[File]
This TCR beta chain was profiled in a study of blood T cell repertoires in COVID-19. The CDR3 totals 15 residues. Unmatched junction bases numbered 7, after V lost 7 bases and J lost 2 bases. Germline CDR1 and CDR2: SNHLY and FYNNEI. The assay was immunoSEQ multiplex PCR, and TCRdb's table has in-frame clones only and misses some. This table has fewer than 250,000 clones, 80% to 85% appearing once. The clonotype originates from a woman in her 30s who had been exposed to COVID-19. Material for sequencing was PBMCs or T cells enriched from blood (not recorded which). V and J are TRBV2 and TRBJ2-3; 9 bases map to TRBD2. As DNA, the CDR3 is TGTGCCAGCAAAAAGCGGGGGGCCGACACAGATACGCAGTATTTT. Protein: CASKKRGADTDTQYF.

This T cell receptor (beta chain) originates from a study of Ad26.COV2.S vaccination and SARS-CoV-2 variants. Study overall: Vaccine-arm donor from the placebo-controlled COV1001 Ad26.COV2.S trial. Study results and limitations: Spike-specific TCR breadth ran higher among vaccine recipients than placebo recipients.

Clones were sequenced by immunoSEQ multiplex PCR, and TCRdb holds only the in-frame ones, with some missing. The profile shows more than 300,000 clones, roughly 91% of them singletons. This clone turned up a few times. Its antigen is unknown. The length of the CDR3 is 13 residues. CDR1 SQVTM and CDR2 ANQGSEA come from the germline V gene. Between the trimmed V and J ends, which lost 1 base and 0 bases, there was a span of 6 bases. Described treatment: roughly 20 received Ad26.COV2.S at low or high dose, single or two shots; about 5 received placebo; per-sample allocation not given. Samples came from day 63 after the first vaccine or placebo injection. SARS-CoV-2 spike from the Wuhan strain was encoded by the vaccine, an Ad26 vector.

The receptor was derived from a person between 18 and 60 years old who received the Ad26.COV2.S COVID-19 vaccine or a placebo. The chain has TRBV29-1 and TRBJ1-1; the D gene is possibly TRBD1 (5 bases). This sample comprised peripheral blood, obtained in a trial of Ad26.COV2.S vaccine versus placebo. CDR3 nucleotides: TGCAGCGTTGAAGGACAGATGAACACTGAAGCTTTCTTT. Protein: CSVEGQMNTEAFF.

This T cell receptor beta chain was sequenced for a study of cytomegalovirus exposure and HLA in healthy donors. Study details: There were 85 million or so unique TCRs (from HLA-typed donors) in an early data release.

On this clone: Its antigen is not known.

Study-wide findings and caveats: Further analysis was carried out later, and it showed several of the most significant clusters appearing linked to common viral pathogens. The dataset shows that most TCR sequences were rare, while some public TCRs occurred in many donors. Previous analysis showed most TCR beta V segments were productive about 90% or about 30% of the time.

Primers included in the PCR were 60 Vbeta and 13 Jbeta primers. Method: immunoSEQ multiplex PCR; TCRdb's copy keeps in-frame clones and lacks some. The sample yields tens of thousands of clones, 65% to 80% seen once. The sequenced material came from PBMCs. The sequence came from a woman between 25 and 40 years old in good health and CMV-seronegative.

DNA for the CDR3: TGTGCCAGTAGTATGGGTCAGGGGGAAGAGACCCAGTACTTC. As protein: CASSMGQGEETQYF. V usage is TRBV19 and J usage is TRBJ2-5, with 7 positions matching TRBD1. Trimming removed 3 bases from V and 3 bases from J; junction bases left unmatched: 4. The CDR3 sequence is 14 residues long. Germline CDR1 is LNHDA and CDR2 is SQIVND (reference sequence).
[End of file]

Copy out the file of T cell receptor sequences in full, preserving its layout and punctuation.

This TCR beta chain was profiled in a study of blood T cell repertoires in COVID-19. The CDR3 totals 15 residues. Unmatched junction bases numbered 7, after V lost 7 bases and J lost 2 bases. Germline CDR1 and CDR2: SNHLY and FYNNEI. The assay was immunoSEQ multiplex PCR, and TCRdb's table has in-frame clones only and misses some. This table has fewer than 250,000 clones, 80% to 85% appearing once. The clonotype originates from a woman in her 30s who had been exposed to COVID-19. Material for sequencing was PBMCs or T cells enriched from blood (not recorded which). V and J are TRBV2 and TRBJ2-3; 9 bases map to TRBD2. As DNA, the CDR3 is TGTGCCAGCAAAAAGCGGGGGGCCGACACAGATACGCAGTATTTT. Protein: CASKKRGADTDTQYF.

This T cell receptor (beta chain) originates from a study of Ad26.COV2.S vaccination and SARS-CoV-2 variants. Study overall: Vaccine-arm donor from the placebo-controlled COV1001 Ad26.COV2.S trial. Study results and limitations: Spike-specific TCR breadth ran higher among vaccine recipients than placebo recipients.

Clones were sequenced by immunoSEQ multiplex PCR, and TCRdb holds only the in-frame ones, with some missing. The profile shows more than 300,000 clones, roughly 91% of them singletons. This clone turned up a few times. Its antigen is unknown. The length of the CDR3 is 13 residues. CDR1 SQVTM and CDR2 ANQGSEA come from the germline V gene. Between the trimmed V and J ends, which lost 1 base and 0 bases, there was a span of 6 bases. Described treatment: roughly 20 received Ad26.COV2.S at low or high dose, single or two shots; about 5 received placebo; per-sample allocation not given. Samples came from day 63 after the first vaccine or placebo injection. SARS-CoV-2 spike from the Wuhan strain was encoded by the vaccine, an Ad26 vector.

The receptor was derived from a person between 18 and 60 years old who received the Ad26.COV2.S COVID-19 vaccine or a placebo. The chain has TRBV29-1 and TRBJ1-1; the D gene is possibly TRBD1 (5 bases). This sample comprised peripheral blood, obtained in a trial of Ad26.COV2.S vaccine versus placebo. CDR3 nucleotides: TGCAGCGTTGAAGGACAGATGAACACTGAAGCTTTCTTT. Protein: CSVEGQMNTEAFF.

This T cell receptor beta chain was sequenced for a study of cytomegalovirus exposure and HLA in healthy donors. Study details: There were 85 million or so unique TCRs (from HLA-typed donors) in an early data release.

On this clone: Its antigen is not known.

Study-wide findings and caveats: Further analysis was carried out later, and it showed several of the most significant clusters appearing linked to common viral pathogens. The dataset shows that most TCR sequences were rare, while some public TCRs occurred in many donors. Previous analysis showed most TCR beta V segments were productive about 90% or about 30% of the time.

Primers included in the PCR were 60 Vbeta and 13 Jbeta primers. Method: immunoSEQ multiplex PCR; TCRdb's copy keeps in-frame clones and lacks some. The sample yields tens of thousands of clones, 65% to 80% seen once. The sequenced material came from PBMCs. The sequence came from a woman between 25 and 40 years old in good health and CMV-seronegative.

DNA for the CDR3: TGTGCCAGTAGTATGGGTCAGGGGGAAGAGACCCAGTACTTC. As protein: CASSMGQGEETQYF. V usage is TRBV19 and J usage is TRBJ2-5, with 7 positions matching TRBD1. Trimming removed 3 bases from V and 3 bases from J; junction bases left unmatched: 4. The CDR3 sequence is 14 residues long. Germline CDR1 is LNHDA and CDR2 is SQIVND (reference sequence).